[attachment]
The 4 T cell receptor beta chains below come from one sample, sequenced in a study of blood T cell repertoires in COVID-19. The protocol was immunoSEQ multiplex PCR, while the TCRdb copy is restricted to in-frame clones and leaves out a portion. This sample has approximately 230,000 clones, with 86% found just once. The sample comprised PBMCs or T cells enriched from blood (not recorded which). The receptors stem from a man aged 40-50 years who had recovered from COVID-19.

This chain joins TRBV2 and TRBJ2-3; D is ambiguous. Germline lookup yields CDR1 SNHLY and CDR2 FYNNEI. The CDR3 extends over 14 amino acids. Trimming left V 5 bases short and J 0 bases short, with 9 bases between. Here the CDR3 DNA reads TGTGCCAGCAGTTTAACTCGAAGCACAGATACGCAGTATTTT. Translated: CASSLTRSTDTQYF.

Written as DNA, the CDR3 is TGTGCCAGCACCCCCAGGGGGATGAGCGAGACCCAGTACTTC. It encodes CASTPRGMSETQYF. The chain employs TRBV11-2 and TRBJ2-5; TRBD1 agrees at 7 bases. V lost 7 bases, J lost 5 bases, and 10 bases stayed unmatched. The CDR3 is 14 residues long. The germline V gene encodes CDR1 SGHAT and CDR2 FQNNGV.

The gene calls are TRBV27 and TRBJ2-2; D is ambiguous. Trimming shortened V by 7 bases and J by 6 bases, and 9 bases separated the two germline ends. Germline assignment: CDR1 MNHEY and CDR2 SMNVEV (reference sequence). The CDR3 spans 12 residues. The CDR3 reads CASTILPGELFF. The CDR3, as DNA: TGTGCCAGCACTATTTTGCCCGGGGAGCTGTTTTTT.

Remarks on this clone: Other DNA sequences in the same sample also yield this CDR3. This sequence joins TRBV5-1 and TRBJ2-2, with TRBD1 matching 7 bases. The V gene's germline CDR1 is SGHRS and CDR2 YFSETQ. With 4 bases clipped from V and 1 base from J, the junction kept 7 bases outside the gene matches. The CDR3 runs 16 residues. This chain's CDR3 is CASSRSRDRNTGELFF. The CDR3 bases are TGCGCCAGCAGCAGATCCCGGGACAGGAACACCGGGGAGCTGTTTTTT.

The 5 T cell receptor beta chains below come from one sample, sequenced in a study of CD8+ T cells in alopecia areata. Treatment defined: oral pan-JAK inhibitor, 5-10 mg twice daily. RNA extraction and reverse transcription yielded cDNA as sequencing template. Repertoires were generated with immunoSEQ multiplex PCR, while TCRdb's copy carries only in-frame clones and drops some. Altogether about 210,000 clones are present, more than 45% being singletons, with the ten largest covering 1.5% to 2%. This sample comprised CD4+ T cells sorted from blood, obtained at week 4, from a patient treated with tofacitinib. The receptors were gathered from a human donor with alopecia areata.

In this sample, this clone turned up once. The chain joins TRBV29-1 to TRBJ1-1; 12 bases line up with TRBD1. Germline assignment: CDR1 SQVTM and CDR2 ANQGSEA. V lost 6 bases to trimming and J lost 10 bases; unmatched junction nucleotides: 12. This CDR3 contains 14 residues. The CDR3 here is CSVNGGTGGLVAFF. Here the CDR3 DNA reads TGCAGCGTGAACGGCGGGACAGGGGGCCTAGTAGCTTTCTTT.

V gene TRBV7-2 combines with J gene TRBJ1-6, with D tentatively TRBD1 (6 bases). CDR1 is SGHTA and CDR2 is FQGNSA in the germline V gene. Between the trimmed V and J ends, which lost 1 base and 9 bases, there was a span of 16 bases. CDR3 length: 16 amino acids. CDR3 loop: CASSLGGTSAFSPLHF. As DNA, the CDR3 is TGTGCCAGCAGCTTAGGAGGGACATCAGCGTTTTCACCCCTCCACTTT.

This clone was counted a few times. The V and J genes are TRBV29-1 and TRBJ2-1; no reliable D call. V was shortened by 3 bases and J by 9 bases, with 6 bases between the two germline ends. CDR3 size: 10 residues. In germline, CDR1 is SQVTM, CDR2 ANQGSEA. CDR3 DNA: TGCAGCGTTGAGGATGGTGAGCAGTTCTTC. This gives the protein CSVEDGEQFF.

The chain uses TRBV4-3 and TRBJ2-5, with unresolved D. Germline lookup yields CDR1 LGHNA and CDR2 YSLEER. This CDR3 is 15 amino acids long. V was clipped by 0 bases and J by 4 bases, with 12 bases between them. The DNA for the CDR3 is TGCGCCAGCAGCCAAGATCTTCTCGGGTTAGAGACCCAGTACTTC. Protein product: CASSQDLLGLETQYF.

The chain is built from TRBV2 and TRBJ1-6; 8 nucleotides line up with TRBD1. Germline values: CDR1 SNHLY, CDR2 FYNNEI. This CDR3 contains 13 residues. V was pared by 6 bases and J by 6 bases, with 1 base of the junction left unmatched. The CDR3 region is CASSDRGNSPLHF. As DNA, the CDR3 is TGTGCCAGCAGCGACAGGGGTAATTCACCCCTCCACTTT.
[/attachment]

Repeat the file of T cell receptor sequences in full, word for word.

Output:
The 4 T cell receptor beta chains below come from one sample, sequenced in a study of blood T cell repertoires in COVID-19. The protocol was immunoSEQ multiplex PCR, while the TCRdb copy is restricted to in-frame clones and leaves out a portion. This sample has approximately 230,000 clones, with 86% found just once. The sample comprised PBMCs or T cells enriched from blood (not recorded which). The receptors stem from a man aged 40-50 years who had recovered from COVID-19.

This chain joins TRBV2 and TRBJ2-3; D is ambiguous. Germline lookup yields CDR1 SNHLY and CDR2 FYNNEI. The CDR3 extends over 14 amino acids. Trimming left V 5 bases short and J 0 bases short, with 9 bases between. Here the CDR3 DNA reads TGTGCCAGCAGTTTAACTCGAAGCACAGATACGCAGTATTTT. Translated: CASSLTRSTDTQYF.

Written as DNA, the CDR3 is TGTGCCAGCACCCCCAGGGGGATGAGCGAGACCCAGTACTTC. It encodes CASTPRGMSETQYF. The chain employs TRBV11-2 and TRBJ2-5; TRBD1 agrees at 7 bases. V lost 7 bases, J lost 5 bases, and 10 bases stayed unmatched. The CDR3 is 14 residues long. The germline V gene encodes CDR1 SGHAT and CDR2 FQNNGV.

The gene calls are TRBV27 and TRBJ2-2; D is ambiguous. Trimming shortened V by 7 bases and J by 6 bases, and 9 bases separated the two germline ends. Germline assignment: CDR1 MNHEY and CDR2 SMNVEV (reference sequence). The CDR3 spans 12 residues. The CDR3 reads CASTILPGELFF. The CDR3, as DNA: TGTGCCAGCACTATTTTGCCCGGGGAGCTGTTTTTT.

Remarks on this clone: Other DNA sequences in the same sample also yield this CDR3. This sequence joins TRBV5-1 and TRBJ2-2, with TRBD1 matching 7 bases. The V gene's germline CDR1 is SGHRS and CDR2 YFSETQ. With 4 bases clipped from V and 1 base from J, the junction kept 7 bases outside the gene matches. The CDR3 runs 16 residues. This chain's CDR3 is CASSRSRDRNTGELFF. The CDR3 bases are TGCGCCAGCAGCAGATCCCGGGACAGGAACACCGGGGAGCTGTTTTTT.

The 5 T cell receptor beta chains below come from one sample, sequenced in a study of CD8+ T cells in alopecia areata. Treatment defined: oral pan-JAK inhibitor, 5-10 mg twice daily. RNA extraction and reverse transcription yielded cDNA as sequencing template. Repertoires were generated with immunoSEQ multiplex PCR, while TCRdb's copy carries only in-frame clones and drops some. Altogether about 210,000 clones are present, more than 45% being singletons, with the ten largest covering 1.5% to 2%. This sample comprised CD4+ T cells sorted from blood, obtained at week 4, from a patient treated with tofacitinib. The receptors were gathered from a human donor with alopecia areata.

In this sample, this clone turned up once. The chain joins TRBV29-1 to TRBJ1-1; 12 bases line up with TRBD1. Germline assignment: CDR1 SQVTM and CDR2 ANQGSEA. V lost 6 bases to trimming and J lost 10 bases; unmatched junction nucleotides: 12. This CDR3 contains 14 residues. The CDR3 here is CSVNGGTGGLVAFF. Here the CDR3 DNA reads TGCAGCGTGAACGGCGGGACAGGGGGCCTAGTAGCTTTCTTT.

V gene TRBV7-2 combines with J gene TRBJ1-6, with D tentatively TRBD1 (6 bases). CDR1 is SGHTA and CDR2 is FQGNSA in the germline V gene. Between the trimmed V and J ends, which lost 1 base and 9 bases, there was a span of 16 bases. CDR3 length: 16 amino acids. CDR3 loop: CASSLGGTSAFSPLHF. As DNA, the CDR3 is TGTGCCAGCAGCTTAGGAGGGACATCAGCGTTTTCACCCCTCCACTTT.

This clone was counted a few times. The V and J genes are TRBV29-1 and TRBJ2-1; no reliable D call. V was shortened by 3 bases and J by 9 bases, with 6 bases between the two germline ends. CDR3 size: 10 residues. In germline, CDR1 is SQVTM, CDR2 ANQGSEA. CDR3 DNA: TGCAGCGTTGAGGATGGTGAGCAGTTCTTC. This gives the protein CSVEDGEQFF.

The chain uses TRBV4-3 and TRBJ2-5, with unresolved D. Germline lookup yields CDR1 LGHNA and CDR2 YSLEER. This CDR3 is 15 amino acids long. V was clipped by 0 bases and J by 4 bases, with 12 bases between them. The DNA for the CDR3 is TGCGCCAGCAGCCAAGATCTTCTCGGGTTAGAGACCCAGTACTTC. Protein product: CASSQDLLGLETQYF.

The chain is built from TRBV2 and TRBJ1-6; 8 nucleotides line up with TRBD1. Germline values: CDR1 SNHLY, CDR2 FYNNEI. This CDR3 contains 13 residues. V was pared by 6 bases and J by 6 bases, with 1 base of the junction left unmatched. The CDR3 region is CASSDRGNSPLHF. As DNA, the CDR3 is TGTGCCAGCAGCGACAGGGGTAATTCACCCCTCCACTTT.